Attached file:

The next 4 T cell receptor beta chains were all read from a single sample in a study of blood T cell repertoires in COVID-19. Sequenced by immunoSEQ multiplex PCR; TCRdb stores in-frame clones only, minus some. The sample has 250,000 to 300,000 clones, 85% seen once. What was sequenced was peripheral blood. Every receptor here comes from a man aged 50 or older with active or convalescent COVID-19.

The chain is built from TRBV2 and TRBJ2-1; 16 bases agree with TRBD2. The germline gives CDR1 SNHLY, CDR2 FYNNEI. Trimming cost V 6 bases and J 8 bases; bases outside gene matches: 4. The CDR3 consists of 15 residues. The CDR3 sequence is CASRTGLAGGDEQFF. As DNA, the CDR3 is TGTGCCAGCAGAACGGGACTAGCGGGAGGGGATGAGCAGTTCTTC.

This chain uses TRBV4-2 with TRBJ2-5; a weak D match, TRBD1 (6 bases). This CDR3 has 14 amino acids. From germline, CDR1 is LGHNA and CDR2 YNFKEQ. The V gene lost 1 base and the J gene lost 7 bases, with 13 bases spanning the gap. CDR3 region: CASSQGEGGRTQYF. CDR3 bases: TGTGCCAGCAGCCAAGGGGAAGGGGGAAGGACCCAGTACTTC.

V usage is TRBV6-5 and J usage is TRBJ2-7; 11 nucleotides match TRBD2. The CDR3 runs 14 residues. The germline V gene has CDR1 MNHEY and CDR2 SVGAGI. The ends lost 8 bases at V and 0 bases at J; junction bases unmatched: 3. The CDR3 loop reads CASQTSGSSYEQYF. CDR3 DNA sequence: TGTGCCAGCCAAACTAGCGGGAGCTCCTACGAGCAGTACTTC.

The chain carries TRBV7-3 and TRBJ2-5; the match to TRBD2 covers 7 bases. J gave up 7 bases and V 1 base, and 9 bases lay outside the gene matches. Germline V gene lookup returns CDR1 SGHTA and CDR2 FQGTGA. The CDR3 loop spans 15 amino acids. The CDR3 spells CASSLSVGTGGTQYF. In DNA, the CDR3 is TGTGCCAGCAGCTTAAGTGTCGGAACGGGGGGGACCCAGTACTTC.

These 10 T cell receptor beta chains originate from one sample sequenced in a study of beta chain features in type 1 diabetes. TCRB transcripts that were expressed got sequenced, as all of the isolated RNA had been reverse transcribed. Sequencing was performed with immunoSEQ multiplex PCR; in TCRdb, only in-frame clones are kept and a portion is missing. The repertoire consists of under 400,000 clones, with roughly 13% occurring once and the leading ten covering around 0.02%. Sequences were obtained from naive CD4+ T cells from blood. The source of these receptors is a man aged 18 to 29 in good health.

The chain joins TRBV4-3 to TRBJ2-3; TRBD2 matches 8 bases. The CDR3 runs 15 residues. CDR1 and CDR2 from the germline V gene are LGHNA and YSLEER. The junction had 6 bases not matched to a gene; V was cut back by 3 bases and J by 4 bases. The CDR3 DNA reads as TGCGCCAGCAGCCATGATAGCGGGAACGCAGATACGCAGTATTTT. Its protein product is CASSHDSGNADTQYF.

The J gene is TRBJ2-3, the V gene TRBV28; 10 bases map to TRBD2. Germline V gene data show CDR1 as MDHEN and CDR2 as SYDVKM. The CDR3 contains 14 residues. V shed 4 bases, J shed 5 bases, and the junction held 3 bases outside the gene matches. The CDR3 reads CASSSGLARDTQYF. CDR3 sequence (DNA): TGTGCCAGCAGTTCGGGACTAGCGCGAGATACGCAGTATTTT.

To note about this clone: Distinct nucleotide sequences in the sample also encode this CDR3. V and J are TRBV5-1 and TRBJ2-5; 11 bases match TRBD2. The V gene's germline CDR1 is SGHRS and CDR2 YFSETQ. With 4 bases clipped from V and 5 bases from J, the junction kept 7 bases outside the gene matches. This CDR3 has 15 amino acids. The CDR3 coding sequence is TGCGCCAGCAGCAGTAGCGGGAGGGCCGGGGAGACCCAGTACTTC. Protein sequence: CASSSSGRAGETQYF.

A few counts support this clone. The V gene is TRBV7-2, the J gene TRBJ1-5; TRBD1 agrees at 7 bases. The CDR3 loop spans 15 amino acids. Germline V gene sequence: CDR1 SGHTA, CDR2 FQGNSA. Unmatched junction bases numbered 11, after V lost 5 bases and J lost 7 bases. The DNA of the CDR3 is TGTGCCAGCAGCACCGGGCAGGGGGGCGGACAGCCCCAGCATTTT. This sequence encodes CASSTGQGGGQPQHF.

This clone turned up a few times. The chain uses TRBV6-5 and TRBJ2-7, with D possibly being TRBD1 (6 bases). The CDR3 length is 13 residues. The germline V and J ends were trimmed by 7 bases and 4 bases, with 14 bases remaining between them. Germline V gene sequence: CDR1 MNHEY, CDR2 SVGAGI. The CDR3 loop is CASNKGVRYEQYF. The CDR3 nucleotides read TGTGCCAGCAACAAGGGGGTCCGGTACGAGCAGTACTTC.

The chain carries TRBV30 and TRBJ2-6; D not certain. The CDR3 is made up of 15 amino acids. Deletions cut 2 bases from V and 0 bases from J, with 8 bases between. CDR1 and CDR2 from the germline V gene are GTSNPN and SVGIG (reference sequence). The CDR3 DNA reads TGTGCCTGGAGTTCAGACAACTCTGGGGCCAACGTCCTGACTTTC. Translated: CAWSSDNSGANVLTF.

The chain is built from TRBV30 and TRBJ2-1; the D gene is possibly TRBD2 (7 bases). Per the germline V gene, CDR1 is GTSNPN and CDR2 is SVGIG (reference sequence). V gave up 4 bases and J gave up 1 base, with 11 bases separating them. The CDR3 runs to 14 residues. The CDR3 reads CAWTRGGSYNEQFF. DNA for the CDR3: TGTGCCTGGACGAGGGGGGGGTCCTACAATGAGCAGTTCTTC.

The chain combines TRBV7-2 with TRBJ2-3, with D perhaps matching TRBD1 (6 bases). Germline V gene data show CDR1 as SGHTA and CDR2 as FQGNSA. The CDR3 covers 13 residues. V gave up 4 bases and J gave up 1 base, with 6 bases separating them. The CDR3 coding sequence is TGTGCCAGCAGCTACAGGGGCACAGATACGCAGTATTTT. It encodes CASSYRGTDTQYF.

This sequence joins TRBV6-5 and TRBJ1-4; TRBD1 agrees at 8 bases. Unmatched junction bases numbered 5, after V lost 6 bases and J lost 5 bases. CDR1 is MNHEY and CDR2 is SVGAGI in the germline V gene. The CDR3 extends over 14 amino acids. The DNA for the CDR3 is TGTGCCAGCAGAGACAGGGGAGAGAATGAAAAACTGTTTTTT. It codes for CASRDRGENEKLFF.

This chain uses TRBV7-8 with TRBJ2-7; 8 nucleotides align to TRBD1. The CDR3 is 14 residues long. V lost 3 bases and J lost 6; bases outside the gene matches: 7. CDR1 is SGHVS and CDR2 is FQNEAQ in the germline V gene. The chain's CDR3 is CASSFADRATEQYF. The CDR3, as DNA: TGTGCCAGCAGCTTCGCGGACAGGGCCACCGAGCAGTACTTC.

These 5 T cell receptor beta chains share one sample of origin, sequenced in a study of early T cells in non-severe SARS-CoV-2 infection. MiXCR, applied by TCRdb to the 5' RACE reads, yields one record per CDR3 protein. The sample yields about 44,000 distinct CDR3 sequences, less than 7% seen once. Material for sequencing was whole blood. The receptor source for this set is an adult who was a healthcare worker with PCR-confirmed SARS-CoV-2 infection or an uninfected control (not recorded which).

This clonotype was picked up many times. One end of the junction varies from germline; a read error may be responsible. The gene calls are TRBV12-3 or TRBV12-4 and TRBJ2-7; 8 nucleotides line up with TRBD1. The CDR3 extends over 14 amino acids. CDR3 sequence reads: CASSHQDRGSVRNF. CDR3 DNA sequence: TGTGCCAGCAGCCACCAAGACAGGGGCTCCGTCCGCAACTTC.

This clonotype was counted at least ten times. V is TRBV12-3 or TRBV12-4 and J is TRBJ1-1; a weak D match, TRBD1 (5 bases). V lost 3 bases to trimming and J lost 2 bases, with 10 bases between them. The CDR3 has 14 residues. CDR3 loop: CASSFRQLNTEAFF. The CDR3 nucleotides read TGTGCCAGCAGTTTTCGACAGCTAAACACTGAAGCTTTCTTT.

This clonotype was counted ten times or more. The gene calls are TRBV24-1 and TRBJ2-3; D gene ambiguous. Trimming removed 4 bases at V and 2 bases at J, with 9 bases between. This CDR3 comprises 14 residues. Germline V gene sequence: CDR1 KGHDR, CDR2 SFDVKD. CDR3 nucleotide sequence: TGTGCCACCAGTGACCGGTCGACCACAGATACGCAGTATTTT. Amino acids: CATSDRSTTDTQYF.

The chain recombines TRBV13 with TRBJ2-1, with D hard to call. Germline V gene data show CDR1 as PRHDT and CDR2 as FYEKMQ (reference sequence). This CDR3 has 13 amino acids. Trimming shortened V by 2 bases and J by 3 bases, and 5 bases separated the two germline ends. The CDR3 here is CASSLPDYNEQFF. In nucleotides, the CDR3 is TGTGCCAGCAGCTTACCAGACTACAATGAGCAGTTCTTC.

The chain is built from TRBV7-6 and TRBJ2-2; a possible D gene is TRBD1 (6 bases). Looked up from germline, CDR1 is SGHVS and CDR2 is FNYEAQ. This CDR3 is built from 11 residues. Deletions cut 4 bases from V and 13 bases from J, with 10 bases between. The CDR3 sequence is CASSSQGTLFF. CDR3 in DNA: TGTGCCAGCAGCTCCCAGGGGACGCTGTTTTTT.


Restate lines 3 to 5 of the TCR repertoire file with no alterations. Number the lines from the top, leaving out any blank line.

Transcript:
This chain uses TRBV4-2 with TRBJ2-5; a weak D match, TRBD1 (6 bases). This CDR3 has 14 amino acids. From germline, CDR1 is LGHNA and CDR2 YNFKEQ. The V gene lost 1 base and the J gene lost 7 bases, with 13 bases spanning the gap. CDR3 region: CASSQGEGGRTQYF. CDR3 bases: TGTGCCAGCAGCCAAGGGGAAGGGGGAAGGACCCAGTACTTC.

V usage is TRBV6-5 and J usage is TRBJ2-7; 11 nucleotides match TRBD2. The CDR3 runs 14 residues. The germline V gene has CDR1 MNHEY and CDR2 SVGAGI. The ends lost 8 bases at V and 0 bases at J; junction bases unmatched: 3. The CDR3 loop reads CASQTSGSSYEQYF. CDR3 DNA sequence: TGTGCCAGCCAAACTAGCGGGAGCTCCTACGAGCAGTACTTC.

The chain carries TRBV7-3 and TRBJ2-5; the match to TRBD2 covers 7 bases. J gave up 7 bases and V 1 base, and 9 bases lay outside the gene matches. Germline V gene lookup returns CDR1 SGHTA and CDR2 FQGTGA. The CDR3 loop spans 15 amino acids. The CDR3 spells CASSLSVGTGGTQYF. In DNA, the CDR3 is TGTGCCAGCAGCTTAAGTGTCGGAACGGGGGGGACCCAGTACTTC.